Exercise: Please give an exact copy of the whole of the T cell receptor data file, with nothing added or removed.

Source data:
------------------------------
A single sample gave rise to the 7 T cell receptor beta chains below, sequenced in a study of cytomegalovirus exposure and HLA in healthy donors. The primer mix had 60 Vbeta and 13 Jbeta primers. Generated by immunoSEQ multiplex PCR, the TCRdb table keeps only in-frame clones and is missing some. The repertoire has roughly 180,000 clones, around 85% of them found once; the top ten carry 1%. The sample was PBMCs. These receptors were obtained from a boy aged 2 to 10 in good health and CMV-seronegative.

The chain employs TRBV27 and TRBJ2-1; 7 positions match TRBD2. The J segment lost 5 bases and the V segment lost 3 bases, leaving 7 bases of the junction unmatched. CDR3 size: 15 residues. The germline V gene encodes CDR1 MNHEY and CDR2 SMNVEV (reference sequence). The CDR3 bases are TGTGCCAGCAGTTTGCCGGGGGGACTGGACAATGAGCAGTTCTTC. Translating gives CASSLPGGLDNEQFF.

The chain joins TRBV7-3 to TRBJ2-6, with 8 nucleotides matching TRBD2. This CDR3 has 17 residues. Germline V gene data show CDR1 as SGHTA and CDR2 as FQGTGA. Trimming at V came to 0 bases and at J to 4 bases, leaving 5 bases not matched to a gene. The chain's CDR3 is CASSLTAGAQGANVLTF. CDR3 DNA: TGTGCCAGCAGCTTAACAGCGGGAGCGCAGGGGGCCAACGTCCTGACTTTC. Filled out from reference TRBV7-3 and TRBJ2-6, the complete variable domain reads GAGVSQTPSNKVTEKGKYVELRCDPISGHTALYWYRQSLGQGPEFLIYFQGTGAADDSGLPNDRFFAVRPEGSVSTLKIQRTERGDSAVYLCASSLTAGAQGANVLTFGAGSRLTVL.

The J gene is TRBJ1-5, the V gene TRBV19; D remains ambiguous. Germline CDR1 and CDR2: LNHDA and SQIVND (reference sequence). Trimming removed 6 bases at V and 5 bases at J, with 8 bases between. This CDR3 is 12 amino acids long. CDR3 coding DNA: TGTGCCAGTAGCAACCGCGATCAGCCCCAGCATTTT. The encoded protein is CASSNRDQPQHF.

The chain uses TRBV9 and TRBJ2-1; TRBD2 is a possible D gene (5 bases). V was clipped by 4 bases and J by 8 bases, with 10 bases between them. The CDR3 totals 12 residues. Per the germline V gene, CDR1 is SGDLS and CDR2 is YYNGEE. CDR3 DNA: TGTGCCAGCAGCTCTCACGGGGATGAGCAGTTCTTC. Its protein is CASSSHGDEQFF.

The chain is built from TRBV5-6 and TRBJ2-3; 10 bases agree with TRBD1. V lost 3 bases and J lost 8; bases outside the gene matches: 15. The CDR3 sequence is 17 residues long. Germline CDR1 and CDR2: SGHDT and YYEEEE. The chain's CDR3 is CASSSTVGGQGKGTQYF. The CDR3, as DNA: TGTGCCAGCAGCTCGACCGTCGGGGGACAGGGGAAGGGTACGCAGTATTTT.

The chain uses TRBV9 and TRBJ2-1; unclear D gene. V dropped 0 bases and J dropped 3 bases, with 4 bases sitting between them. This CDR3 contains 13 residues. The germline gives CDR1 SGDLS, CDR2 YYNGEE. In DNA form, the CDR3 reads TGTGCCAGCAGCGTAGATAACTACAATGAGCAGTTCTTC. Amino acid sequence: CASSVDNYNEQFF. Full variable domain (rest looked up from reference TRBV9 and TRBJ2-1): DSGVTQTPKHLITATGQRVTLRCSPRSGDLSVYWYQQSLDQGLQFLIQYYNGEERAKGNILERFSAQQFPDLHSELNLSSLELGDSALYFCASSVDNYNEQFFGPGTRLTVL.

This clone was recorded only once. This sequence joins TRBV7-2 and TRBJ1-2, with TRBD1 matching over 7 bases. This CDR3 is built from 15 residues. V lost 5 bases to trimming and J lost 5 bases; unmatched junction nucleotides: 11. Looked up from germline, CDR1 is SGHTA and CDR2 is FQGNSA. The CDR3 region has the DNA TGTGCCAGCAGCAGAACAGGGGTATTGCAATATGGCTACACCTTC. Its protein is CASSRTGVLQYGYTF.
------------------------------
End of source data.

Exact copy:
A single sample gave rise to the 7 T cell receptor beta chains below, sequenced in a study of cytomegalovirus exposure and HLA in healthy donors. The primer mix had 60 Vbeta and 13 Jbeta primers. Generated by immunoSEQ multiplex PCR, the TCRdb table keeps only in-frame clones and is missing some. The repertoire has roughly 180,000 clones, around 85% of them found once; the top ten carry 1%. The sample was PBMCs. These receptors were obtained from a boy aged 2 to 10 in good health and CMV-seronegative.

The chain employs TRBV27 and TRBJ2-1; 7 positions match TRBD2. The J segment lost 5 bases and the V segment lost 3 bases, leaving 7 bases of the junction unmatched. CDR3 size: 15 residues. The germline V gene encodes CDR1 MNHEY and CDR2 SMNVEV (reference sequence). The CDR3 bases are TGTGCCAGCAGTTTGCCGGGGGGACTGGACAATGAGCAGTTCTTC. Translating gives CASSLPGGLDNEQFF.

The chain joins TRBV7-3 to TRBJ2-6, with 8 nucleotides matching TRBD2. This CDR3 has 17 residues. Germline V gene data show CDR1 as SGHTA and CDR2 as FQGTGA. Trimming at V came to 0 bases and at J to 4 bases, leaving 5 bases not matched to a gene. The chain's CDR3 is CASSLTAGAQGANVLTF. CDR3 DNA: TGTGCCAGCAGCTTAACAGCGGGAGCGCAGGGGGCCAACGTCCTGACTTTC. Filled out from reference TRBV7-3 and TRBJ2-6, the complete variable domain reads GAGVSQTPSNKVTEKGKYVELRCDPISGHTALYWYRQSLGQGPEFLIYFQGTGAADDSGLPNDRFFAVRPEGSVSTLKIQRTERGDSAVYLCASSLTAGAQGANVLTFGAGSRLTVL.

The J gene is TRBJ1-5, the V gene TRBV19; D remains ambiguous. Germline CDR1 and CDR2: LNHDA and SQIVND (reference sequence). Trimming removed 6 bases at V and 5 bases at J, with 8 bases between. This CDR3 is 12 amino acids long. CDR3 coding DNA: TGTGCCAGTAGCAACCGCGATCAGCCCCAGCATTTT. The encoded protein is CASSNRDQPQHF.

The chain uses TRBV9 and TRBJ2-1; TRBD2 is a possible D gene (5 bases). V was clipped by 4 bases and J by 8 bases, with 10 bases between them. The CDR3 totals 12 residues. Per the germline V gene, CDR1 is SGDLS and CDR2 is YYNGEE. CDR3 DNA: TGTGCCAGCAGCTCTCACGGGGATGAGCAGTTCTTC. Its protein is CASSSHGDEQFF.

The chain is built from TRBV5-6 and TRBJ2-3; 10 bases agree with TRBD1. V lost 3 bases and J lost 8; bases outside the gene matches: 15. The CDR3 sequence is 17 residues long. Germline CDR1 and CDR2: SGHDT and YYEEEE. The chain's CDR3 is CASSSTVGGQGKGTQYF. The CDR3, as DNA: TGTGCCAGCAGCTCGACCGTCGGGGGACAGGGGAAGGGTACGCAGTATTTT.

The chain uses TRBV9 and TRBJ2-1; unclear D gene. V dropped 0 bases and J dropped 3 bases, with 4 bases sitting between them. This CDR3 contains 13 residues. The germline gives CDR1 SGDLS, CDR2 YYNGEE. In DNA form, the CDR3 reads TGTGCCAGCAGCGTAGATAACTACAATGAGCAGTTCTTC. Amino acid sequence: CASSVDNYNEQFF. Full variable domain (rest looked up from reference TRBV9 and TRBJ2-1): DSGVTQTPKHLITATGQRVTLRCSPRSGDLSVYWYQQSLDQGLQFLIQYYNGEERAKGNILERFSAQQFPDLHSELNLSSLELGDSALYFCASSVDNYNEQFFGPGTRLTVL.

This clone was recorded only once. This sequence joins TRBV7-2 and TRBJ1-2, with TRBD1 matching over 7 bases. This CDR3 is built from 15 residues. V lost 5 bases to trimming and J lost 5 bases; unmatched junction nucleotides: 11. Looked up from germline, CDR1 is SGHTA and CDR2 is FQGNSA. The CDR3 region has the DNA TGTGCCAGCAGCAGAACAGGGGTATTGCAATATGGCTACACCTTC. Its protein is CASSRTGVLQYGYTF.